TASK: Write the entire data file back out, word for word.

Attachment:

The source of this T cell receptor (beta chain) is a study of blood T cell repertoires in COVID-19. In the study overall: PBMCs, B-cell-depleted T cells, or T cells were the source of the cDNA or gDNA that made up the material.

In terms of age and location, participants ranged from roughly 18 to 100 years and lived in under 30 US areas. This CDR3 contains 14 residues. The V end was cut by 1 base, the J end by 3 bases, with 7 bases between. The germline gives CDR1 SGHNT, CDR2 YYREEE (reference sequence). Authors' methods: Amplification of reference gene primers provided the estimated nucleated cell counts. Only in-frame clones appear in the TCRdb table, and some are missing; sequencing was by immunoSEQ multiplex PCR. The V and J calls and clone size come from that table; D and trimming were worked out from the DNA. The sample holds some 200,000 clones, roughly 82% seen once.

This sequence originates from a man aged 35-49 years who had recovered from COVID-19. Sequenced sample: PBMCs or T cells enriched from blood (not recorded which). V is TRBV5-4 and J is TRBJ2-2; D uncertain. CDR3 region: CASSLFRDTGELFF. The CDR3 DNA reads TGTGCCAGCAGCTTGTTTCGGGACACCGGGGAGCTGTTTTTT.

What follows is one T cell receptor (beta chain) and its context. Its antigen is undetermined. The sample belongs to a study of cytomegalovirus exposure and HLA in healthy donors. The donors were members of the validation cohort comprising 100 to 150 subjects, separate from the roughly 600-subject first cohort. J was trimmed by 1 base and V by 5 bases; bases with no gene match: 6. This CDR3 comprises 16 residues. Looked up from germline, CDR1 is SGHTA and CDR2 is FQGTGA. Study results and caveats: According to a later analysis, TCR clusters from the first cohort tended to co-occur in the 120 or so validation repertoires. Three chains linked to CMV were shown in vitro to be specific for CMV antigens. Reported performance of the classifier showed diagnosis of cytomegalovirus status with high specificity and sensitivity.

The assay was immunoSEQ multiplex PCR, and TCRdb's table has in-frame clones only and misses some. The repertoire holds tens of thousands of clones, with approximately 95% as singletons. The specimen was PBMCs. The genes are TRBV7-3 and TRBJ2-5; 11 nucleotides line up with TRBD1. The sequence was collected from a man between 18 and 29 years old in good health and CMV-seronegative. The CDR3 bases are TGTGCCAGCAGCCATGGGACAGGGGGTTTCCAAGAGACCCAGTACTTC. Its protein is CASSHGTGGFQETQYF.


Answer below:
The source of this T cell receptor (beta chain) is a study of blood T cell repertoires in COVID-19. In the study overall: PBMCs, B-cell-depleted T cells, or T cells were the source of the cDNA or gDNA that made up the material.

In terms of age and location, participants ranged from roughly 18 to 100 years and lived in under 30 US areas. This CDR3 contains 14 residues. The V end was cut by 1 base, the J end by 3 bases, with 7 bases between. The germline gives CDR1 SGHNT, CDR2 YYREEE (reference sequence). Authors' methods: Amplification of reference gene primers provided the estimated nucleated cell counts. Only in-frame clones appear in the TCRdb table, and some are missing; sequencing was by immunoSEQ multiplex PCR. The V and J calls and clone size come from that table; D and trimming were worked out from the DNA. The sample holds some 200,000 clones, roughly 82% seen once.

This sequence originates from a man aged 35-49 years who had recovered from COVID-19. Sequenced sample: PBMCs or T cells enriched from blood (not recorded which). V is TRBV5-4 and J is TRBJ2-2; D uncertain. CDR3 region: CASSLFRDTGELFF. The CDR3 DNA reads TGTGCCAGCAGCTTGTTTCGGGACACCGGGGAGCTGTTTTTT.

What follows is one T cell receptor (beta chain) and its context. Its antigen is undetermined. The sample belongs to a study of cytomegalovirus exposure and HLA in healthy donors. The donors were members of the validation cohort comprising 100 to 150 subjects, separate from the roughly 600-subject first cohort. J was trimmed by 1 base and V by 5 bases; bases with no gene match: 6. This CDR3 comprises 16 residues. Looked up from germline, CDR1 is SGHTA and CDR2 is FQGTGA. Study results and caveats: According to a later analysis, TCR clusters from the first cohort tended to co-occur in the 120 or so validation repertoires. Three chains linked to CMV were shown in vitro to be specific for CMV antigens. Reported performance of the classifier showed diagnosis of cytomegalovirus status with high specificity and sensitivity.

The assay was immunoSEQ multiplex PCR, and TCRdb's table has in-frame clones only and misses some. The repertoire holds tens of thousands of clones, with approximately 95% as singletons. The specimen was PBMCs. The genes are TRBV7-3 and TRBJ2-5; 11 nucleotides line up with TRBD1. The sequence was collected from a man between 18 and 29 years old in good health and CMV-seronegative. The CDR3 bases are TGTGCCAGCAGCCATGGGACAGGGGGTTTCCAAGAGACCCAGTACTTC. Its protein is CASSHGTGGFQETQYF.